Ryan Maruyama [00:37:01]:
And I was just like, what What are you talking about? This is just like, I have a lot of open roles, and I just can't get people to apply. And it's made me think, and I was like, wow. I mean, this wasn't a small company too. This was a

Hannah Maruyama [00:37:16]:
Large regional company.

Ryan Maruyama [00:37:17]:
Large regional company. I think it's, like, $3,000,000,000, market cap of the company. And so I was like, that's kinda crazy. If that's a problem, what a lot of these smaller companies are realizing and are willing to say right now, because they don't have as much red tape is they're willing to say, yeah, you don't need a college degree. Opened it up, and they will see, wow. One line on my job description was keeping away so much talent.

Hannah Maruyama [00:37:47]:
For no reason.

Ryan Maruyama [00:37:48]:
For no reason. And granted. Okay. Some people might say, well, I don't want people that only one line kept them away. Like, you want a degree free person that's like, yeah, I don't care that that says college degree required. I'm gonna apply anyway, and that's the person that you want. But the reality of situation is that they're not getting enough applications.

Hannah Maruyama [00:38:08]:
How do you fix that? Be more accurate. It's so wild to watch this happen when we've been saying that this has been going on. And also one of the most frequent comments constantly on TikTok, one of the most frequent comments I get is, yeah. The reason the companies are trying hired degree free people is because they can pay them less. No. The reason they're trying to hire degree free people is because they churn 39% less. I do not think that some of you understand how much cost that saves a company. I don't think you understand.

Hannah Maruyama [00:38:38]:
Degree for people do not leave at the rate that college graduates do. And people can fuss about that all day, but the cost and the amount of time it takes to replace somebody when they leave to train somebody to get them up to par in a role. They estimate it takes 6 months to get up to training. And then every time you have an open role, it costs an average of $5,000 to fill that role. It's incredibly expensive. It costs your team, a lot of productivity. It slows everything down, and that's just 1 person. But if imagine you just expand that to a large scale and you have people constantly churning.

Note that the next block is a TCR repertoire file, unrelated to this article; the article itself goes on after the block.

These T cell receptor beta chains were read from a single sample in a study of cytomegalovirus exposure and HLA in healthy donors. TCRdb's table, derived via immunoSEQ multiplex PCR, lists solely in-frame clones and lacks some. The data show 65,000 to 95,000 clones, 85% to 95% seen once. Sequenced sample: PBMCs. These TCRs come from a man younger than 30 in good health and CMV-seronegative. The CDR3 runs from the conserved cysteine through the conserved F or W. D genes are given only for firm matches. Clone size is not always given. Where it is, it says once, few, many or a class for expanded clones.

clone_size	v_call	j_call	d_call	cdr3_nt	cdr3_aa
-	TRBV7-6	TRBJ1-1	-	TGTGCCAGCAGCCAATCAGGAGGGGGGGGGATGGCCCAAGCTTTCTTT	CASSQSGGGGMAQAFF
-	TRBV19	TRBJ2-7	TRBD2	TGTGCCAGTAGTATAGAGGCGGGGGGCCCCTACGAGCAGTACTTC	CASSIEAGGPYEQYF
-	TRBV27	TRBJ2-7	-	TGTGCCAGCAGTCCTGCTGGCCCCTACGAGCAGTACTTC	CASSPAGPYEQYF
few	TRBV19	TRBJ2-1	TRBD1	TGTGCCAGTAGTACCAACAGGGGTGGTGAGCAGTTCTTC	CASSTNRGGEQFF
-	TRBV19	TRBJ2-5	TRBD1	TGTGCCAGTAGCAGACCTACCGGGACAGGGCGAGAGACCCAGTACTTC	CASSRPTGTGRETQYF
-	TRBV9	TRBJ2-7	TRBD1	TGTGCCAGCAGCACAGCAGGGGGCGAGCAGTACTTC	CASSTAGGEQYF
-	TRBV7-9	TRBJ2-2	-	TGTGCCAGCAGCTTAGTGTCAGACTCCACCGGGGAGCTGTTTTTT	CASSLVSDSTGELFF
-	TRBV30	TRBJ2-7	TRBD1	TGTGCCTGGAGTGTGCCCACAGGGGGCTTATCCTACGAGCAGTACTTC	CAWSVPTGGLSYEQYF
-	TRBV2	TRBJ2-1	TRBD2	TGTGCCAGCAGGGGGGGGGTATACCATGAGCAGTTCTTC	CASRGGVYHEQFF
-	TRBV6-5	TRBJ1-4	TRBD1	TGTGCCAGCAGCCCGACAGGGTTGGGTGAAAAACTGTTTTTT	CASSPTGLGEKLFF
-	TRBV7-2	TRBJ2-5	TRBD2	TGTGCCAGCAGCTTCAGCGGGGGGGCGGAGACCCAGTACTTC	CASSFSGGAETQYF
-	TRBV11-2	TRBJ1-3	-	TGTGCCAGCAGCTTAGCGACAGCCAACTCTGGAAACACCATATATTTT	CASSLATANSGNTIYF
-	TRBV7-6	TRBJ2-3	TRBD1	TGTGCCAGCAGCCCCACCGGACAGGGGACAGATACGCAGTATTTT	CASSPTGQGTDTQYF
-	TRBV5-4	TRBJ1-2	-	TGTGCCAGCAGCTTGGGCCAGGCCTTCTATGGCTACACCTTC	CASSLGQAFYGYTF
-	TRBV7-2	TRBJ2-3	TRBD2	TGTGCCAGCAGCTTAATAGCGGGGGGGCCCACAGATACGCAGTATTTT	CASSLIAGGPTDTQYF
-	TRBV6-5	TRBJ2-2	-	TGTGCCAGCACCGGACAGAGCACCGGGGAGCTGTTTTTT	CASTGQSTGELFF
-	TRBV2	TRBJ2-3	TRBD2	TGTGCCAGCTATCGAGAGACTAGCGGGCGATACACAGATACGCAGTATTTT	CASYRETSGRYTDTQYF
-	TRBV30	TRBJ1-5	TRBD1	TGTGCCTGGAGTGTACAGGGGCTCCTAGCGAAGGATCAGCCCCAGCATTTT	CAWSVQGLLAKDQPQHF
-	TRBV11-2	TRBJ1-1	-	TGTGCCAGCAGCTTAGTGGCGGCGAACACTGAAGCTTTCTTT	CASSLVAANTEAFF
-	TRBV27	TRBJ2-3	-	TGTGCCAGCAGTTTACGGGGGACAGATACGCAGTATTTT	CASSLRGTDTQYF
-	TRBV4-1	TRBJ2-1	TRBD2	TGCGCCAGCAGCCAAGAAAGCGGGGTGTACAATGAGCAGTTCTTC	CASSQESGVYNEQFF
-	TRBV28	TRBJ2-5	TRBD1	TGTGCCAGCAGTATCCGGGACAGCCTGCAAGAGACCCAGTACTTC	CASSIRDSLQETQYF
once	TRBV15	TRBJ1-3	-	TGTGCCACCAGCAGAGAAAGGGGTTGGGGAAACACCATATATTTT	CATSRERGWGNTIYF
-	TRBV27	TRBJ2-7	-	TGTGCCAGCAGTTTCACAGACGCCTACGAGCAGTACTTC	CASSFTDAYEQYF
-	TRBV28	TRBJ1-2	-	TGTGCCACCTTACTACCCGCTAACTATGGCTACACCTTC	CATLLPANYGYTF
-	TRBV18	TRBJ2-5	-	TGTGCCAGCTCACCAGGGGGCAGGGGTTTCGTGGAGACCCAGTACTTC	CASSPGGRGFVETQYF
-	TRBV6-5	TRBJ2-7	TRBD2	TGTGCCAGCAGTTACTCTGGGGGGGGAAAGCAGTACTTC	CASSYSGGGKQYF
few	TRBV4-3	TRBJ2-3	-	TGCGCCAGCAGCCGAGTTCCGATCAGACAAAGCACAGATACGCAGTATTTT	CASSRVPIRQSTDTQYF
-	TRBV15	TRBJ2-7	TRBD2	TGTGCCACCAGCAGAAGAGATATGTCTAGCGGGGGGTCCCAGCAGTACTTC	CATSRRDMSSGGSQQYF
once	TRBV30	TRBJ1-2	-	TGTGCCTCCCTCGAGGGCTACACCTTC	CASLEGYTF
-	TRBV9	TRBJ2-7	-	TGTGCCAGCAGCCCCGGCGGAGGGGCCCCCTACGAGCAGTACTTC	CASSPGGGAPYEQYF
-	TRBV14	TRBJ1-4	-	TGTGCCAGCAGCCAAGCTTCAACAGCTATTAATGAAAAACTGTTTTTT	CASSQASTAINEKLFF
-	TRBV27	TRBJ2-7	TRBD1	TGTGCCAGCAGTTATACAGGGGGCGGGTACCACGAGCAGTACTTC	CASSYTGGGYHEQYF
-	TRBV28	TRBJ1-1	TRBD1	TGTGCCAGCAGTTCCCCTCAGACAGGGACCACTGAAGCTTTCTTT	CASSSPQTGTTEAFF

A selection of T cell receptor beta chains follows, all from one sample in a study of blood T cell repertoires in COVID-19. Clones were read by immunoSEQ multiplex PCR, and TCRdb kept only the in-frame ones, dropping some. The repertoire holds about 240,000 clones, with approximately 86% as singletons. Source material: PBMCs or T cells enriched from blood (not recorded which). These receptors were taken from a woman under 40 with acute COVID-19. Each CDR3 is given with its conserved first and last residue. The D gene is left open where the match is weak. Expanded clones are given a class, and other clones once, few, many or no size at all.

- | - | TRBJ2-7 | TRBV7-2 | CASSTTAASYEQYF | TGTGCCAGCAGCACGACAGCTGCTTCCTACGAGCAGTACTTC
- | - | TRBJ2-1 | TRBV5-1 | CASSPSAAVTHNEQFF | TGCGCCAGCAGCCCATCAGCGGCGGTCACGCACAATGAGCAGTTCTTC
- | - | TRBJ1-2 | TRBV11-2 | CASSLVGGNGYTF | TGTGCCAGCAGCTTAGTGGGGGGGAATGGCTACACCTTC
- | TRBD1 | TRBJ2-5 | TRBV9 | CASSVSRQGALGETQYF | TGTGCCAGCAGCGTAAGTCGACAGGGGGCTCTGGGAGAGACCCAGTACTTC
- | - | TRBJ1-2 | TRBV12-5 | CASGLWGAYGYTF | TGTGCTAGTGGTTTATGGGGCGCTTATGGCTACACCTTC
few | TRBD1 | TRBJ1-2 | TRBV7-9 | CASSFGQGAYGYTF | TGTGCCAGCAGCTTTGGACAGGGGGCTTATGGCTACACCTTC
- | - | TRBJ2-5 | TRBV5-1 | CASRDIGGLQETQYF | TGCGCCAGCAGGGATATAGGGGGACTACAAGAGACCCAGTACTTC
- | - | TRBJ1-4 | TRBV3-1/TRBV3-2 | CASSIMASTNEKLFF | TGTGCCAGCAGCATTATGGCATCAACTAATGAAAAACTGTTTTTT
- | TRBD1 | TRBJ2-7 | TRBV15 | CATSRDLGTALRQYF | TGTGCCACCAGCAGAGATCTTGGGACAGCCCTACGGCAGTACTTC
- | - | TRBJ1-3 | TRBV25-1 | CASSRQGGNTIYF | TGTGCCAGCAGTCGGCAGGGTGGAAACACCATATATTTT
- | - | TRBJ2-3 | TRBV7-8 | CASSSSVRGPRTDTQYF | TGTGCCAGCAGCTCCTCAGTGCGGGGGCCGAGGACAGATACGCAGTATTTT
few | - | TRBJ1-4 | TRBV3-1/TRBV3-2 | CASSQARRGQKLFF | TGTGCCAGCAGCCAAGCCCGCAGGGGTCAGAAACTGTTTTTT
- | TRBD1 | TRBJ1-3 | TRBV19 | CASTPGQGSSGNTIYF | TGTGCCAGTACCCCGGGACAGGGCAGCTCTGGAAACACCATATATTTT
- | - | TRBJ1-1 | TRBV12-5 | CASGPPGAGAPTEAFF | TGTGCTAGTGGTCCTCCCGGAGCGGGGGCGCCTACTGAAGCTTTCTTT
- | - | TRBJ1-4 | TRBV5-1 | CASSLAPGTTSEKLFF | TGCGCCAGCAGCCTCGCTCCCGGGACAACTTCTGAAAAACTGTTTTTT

Hannah Maruyama [00:39:12]:
When that happens, it's slowing the company down so much, and it's costing them so much money. And then they have to hire, and they have to have more recruiters, and they have to have more staff. And it's this constant onboarding and offboarding of people. It's very expensive. It's very time consuming. There's all this lost knowledge. There's all this lost process. And so that's why companies are doing this.

Hannah Maruyama [00:39:32]:
It's because they've realized, wait a minute. We can get the same level of skill, and this is Jenny Romerty, the pharmacy of IBM says that degree for people perform the same as PhDs when they're trained. It's the same. She is one of the leaders on this too, and she's like, there's no difference. And that's what people are struggling with. They think that because they bought a bachelor's degree in marketing that, oh, well, companies don't wanna hire me because I just wanna wage premium. And I'm like, no. They don't wanna hire you because you're gonna leave, and your college told you you were gonna make $90 when the market value for your salary is 60.

Hannah Maruyama [00:40:03]:
It was 60 before you bought your degree. It's 60 after you bought your degree, but you think it's 90 because your college, which has nothing to do do with the business that's gonna hire you, is gonna pay you $90,000.

Ryan Maruyama [00:40:14]:
This goes back to what Drake Porter said In our very 1st episode together, episode 63. And he was talking about it from the perspective of himself, which is Whenever he saw job descriptions, if he fit 20 to 50% of it, he would apply because The domain specific knowledge for that role, he is confident that he can learn on the job. And so That was from his personal anecdote and the reason why he applied to the job that he's applied to and the reason why he is in the position that he's in right now. That Attitude is indicative of what you're saying right now, which is the domain specific skills of whatever Your industry is or whatever your job is can be taught.

Hannah Maruyama [00:41:03]:
They're gonna have to teach it to you.

Ryan Maruyama [00:41:04]:
It can be taught. And they will teach you because they have to.

Hannah Maruyama [00:41:07]:
Because they have to.

Ryan Maruyama [00:41:08]: